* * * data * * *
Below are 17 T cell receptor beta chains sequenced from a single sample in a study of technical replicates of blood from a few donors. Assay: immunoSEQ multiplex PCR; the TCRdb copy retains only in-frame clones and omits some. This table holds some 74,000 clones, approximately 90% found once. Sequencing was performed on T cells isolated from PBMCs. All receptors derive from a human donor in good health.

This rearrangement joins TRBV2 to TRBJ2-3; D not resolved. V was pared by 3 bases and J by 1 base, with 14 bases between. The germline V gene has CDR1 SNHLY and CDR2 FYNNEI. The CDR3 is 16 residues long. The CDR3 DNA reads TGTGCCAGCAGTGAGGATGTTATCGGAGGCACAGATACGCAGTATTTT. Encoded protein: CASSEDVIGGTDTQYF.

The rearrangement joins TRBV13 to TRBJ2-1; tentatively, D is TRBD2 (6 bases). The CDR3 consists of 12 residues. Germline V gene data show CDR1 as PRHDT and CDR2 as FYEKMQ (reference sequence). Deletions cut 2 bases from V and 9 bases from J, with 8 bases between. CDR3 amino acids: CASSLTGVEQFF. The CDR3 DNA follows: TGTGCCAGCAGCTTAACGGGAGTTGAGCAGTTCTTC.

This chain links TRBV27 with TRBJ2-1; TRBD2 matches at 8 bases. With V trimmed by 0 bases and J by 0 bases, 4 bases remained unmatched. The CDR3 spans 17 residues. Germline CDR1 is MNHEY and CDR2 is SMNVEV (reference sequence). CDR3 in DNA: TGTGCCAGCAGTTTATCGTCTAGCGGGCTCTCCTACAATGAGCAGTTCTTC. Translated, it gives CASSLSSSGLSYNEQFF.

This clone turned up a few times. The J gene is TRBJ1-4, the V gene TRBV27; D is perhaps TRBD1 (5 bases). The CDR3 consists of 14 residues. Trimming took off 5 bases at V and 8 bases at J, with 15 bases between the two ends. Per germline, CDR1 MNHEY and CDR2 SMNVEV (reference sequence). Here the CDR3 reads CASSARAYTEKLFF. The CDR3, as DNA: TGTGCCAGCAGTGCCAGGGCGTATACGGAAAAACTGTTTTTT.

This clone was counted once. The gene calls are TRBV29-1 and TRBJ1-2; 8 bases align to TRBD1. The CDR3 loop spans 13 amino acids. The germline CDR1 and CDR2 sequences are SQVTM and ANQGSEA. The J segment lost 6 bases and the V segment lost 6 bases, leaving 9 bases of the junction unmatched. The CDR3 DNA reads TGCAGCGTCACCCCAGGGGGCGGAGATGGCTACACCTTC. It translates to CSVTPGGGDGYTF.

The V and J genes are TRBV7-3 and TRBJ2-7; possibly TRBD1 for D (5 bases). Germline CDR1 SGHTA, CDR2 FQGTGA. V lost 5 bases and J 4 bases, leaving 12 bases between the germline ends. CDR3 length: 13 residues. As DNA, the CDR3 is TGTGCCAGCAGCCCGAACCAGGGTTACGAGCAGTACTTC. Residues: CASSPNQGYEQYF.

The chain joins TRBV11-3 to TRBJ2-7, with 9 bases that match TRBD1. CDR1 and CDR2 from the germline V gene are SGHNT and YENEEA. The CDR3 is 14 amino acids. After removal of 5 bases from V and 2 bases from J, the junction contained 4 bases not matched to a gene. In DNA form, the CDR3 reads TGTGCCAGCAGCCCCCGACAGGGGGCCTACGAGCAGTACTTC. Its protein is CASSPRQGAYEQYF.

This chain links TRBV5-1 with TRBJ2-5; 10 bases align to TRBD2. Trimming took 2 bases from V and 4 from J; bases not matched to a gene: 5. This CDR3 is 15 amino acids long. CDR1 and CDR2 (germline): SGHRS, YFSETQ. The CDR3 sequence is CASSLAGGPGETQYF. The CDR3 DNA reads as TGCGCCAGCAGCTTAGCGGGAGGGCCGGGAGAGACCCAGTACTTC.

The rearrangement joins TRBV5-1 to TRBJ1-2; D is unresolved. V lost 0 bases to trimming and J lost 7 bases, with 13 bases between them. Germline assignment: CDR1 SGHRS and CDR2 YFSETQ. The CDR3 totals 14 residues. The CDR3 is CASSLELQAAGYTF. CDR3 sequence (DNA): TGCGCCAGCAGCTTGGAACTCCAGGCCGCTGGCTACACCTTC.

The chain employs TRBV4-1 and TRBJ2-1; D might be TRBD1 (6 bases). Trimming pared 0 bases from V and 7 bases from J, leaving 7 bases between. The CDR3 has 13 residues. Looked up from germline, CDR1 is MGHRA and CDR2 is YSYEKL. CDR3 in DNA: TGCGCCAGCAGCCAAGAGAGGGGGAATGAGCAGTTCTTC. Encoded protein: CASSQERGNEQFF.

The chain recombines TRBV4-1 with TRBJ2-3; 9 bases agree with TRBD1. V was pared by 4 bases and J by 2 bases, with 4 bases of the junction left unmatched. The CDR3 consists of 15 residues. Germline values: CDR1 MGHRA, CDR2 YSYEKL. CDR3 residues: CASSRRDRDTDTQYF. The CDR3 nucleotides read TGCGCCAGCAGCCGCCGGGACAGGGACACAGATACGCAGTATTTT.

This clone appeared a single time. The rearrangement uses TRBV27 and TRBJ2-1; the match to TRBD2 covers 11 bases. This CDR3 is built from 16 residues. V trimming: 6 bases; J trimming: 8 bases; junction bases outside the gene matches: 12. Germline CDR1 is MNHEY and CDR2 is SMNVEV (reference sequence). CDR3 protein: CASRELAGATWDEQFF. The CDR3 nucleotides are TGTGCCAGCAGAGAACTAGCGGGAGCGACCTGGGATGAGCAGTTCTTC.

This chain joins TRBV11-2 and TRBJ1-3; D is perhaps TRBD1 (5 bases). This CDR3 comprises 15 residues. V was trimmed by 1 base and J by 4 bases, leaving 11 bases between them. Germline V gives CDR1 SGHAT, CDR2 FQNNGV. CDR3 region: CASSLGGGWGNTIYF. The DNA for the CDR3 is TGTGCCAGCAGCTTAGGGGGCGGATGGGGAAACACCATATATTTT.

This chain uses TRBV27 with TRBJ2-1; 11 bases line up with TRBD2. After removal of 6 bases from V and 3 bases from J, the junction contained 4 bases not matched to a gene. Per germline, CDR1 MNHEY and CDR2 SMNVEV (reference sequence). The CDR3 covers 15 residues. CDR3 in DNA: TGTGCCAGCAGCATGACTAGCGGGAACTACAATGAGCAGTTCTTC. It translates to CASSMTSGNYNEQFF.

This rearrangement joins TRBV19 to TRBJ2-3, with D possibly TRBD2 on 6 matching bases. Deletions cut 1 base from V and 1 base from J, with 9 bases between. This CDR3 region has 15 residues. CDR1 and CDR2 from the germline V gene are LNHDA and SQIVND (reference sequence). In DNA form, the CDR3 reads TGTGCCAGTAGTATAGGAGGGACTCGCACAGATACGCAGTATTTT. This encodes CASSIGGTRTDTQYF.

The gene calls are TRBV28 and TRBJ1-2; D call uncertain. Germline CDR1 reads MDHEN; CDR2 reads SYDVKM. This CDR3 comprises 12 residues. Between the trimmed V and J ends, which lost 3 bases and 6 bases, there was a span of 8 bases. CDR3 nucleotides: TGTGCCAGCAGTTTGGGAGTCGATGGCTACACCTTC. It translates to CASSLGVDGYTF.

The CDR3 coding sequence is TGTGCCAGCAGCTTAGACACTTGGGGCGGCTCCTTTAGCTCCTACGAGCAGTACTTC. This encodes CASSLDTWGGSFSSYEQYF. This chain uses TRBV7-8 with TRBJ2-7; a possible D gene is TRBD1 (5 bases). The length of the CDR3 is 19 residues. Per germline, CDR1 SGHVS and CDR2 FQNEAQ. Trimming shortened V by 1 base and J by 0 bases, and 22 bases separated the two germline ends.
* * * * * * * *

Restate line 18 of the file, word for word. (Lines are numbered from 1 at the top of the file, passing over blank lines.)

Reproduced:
The CDR3 coding sequence is TGTGCCAGCAGCTTAGACACTTGGGGCGGCTCCTTTAGCTCCTACGAGCAGTACTTC. This encodes CASSLDTWGGSFSSYEQYF. This chain uses TRBV7-8 with TRBJ2-7; a possible D gene is TRBD1 (5 bases). The length of the CDR3 is 19 residues. Per germline, CDR1 SGHVS and CDR2 FQNEAQ. Trimming shortened V by 1 base and J by 0 bases, and 22 bases separated the two germline ends.